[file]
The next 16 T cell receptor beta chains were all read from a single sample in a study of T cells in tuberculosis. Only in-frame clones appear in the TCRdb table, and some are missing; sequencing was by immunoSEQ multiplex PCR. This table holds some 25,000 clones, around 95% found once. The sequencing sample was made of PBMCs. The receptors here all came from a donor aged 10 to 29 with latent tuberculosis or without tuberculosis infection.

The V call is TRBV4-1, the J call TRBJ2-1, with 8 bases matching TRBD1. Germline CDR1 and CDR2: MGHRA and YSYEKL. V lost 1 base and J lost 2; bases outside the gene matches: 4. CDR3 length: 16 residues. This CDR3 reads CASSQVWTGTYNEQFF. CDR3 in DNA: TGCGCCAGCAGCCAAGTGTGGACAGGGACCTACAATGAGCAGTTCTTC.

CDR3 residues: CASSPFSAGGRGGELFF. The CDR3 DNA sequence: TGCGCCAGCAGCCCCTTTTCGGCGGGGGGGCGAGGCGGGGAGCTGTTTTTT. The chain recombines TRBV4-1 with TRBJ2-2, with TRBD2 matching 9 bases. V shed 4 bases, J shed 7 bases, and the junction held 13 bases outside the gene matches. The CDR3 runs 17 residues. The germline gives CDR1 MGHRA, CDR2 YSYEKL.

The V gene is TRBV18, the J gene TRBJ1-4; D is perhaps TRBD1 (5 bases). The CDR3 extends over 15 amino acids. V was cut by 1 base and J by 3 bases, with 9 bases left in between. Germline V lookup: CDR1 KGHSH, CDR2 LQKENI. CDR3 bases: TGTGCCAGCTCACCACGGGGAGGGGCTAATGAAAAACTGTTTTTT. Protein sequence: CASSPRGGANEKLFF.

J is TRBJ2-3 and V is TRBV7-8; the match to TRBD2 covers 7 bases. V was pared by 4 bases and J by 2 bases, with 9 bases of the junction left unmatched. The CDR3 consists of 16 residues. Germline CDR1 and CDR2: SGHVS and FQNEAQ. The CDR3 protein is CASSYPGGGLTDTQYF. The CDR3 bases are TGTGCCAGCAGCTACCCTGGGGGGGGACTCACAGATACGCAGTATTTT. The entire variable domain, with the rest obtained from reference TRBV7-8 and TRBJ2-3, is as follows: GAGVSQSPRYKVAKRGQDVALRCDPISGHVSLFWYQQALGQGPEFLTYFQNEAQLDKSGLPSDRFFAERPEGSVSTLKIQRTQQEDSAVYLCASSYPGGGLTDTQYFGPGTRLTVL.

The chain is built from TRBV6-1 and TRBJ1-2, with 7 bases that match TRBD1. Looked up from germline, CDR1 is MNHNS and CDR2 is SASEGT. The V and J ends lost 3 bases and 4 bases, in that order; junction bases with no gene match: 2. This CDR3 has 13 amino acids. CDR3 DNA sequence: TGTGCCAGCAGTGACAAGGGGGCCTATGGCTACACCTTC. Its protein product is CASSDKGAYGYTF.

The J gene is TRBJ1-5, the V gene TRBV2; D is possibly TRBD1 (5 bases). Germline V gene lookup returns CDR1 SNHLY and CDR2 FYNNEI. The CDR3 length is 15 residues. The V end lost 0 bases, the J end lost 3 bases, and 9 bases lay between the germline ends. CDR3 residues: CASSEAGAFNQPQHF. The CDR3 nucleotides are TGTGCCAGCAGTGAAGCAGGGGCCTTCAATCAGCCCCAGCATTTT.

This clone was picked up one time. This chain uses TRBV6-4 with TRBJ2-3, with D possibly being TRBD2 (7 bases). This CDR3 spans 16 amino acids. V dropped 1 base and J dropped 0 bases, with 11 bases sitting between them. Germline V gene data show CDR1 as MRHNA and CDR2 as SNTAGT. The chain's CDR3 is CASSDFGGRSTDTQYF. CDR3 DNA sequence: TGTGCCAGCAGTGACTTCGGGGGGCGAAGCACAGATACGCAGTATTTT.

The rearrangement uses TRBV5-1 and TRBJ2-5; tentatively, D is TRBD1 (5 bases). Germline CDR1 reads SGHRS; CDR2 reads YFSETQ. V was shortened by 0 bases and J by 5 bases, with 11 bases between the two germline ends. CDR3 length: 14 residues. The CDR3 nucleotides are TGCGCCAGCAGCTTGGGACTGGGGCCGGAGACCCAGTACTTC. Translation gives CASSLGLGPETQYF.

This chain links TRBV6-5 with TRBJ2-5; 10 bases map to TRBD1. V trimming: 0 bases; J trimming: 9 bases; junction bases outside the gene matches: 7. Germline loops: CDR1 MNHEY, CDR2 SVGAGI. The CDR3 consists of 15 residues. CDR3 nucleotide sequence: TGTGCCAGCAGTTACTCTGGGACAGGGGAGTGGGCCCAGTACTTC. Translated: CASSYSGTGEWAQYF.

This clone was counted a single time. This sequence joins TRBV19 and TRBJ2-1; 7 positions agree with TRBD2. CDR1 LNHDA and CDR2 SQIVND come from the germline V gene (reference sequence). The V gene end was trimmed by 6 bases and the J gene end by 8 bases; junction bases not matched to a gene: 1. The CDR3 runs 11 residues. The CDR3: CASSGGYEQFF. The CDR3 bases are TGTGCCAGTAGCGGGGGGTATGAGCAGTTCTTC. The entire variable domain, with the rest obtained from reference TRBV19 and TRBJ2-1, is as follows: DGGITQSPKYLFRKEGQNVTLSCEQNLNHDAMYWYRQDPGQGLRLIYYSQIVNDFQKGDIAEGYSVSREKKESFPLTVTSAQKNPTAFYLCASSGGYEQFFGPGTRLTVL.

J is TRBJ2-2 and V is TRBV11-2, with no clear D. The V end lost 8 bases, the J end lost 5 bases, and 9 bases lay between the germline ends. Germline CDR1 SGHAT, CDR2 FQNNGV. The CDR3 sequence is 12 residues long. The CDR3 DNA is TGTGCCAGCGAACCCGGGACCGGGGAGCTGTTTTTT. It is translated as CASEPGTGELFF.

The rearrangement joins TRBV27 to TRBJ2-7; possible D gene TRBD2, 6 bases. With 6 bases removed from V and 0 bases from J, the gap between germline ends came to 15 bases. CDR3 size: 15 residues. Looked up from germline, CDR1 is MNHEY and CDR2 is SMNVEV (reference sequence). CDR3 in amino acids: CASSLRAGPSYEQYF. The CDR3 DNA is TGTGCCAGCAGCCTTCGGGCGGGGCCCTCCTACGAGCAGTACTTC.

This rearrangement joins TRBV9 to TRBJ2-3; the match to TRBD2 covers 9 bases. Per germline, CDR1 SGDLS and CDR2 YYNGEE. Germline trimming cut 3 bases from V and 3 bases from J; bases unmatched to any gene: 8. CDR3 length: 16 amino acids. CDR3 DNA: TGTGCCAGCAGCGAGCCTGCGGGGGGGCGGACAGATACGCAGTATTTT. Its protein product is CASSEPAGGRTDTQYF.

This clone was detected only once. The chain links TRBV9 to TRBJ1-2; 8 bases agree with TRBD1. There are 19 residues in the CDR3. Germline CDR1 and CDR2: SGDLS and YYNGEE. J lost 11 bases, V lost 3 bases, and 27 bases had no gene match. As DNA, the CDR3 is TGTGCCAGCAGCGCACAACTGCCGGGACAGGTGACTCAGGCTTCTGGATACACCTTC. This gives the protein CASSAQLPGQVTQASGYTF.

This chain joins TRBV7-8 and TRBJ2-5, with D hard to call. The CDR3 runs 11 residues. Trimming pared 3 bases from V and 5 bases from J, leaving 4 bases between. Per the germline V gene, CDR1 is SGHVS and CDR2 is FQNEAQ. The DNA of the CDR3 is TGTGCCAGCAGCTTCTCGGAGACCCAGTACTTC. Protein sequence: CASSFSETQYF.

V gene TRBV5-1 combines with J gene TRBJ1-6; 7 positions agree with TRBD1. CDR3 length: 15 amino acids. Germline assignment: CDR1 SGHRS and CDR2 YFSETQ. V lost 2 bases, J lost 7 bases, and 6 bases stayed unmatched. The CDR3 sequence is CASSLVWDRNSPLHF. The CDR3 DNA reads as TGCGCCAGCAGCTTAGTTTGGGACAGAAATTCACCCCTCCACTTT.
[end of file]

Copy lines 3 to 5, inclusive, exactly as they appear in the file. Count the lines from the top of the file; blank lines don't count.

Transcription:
CDR3 residues: CASSPFSAGGRGGELFF. The CDR3 DNA sequence: TGCGCCAGCAGCCCCTTTTCGGCGGGGGGGCGAGGCGGGGAGCTGTTTTTT. The chain recombines TRBV4-1 with TRBJ2-2, with TRBD2 matching 9 bases. V shed 4 bases, J shed 7 bases, and the junction held 13 bases outside the gene matches. The CDR3 runs 17 residues. The germline gives CDR1 MGHRA, CDR2 YSYEKL.

The V gene is TRBV18, the J gene TRBJ1-4; D is perhaps TRBD1 (5 bases). The CDR3 extends over 15 amino acids. V was cut by 1 base and J by 3 bases, with 9 bases left in between. Germline V lookup: CDR1 KGHSH, CDR2 LQKENI. CDR3 bases: TGTGCCAGCTCACCACGGGGAGGGGCTAATGAAAAACTGTTTTTT. Protein sequence: CASSPRGGANEKLFF.

J is TRBJ2-3 and V is TRBV7-8; the match to TRBD2 covers 7 bases. V was pared by 4 bases and J by 2 bases, with 9 bases of the junction left unmatched. The CDR3 consists of 16 residues. Germline CDR1 and CDR2: SGHVS and FQNEAQ. The CDR3 protein is CASSYPGGGLTDTQYF. The CDR3 bases are TGTGCCAGCAGCTACCCTGGGGGGGGACTCACAGATACGCAGTATTTT. The entire variable domain, with the rest obtained from reference TRBV7-8 and TRBJ2-3, is as follows: GAGVSQSPRYKVAKRGQDVALRCDPISGHVSLFWYQQALGQGPEFLTYFQNEAQLDKSGLPSDRFFAERPEGSVSTLKIQRTQQEDSAVYLCASSYPGGGLTDTQYFGPGTRLTVL.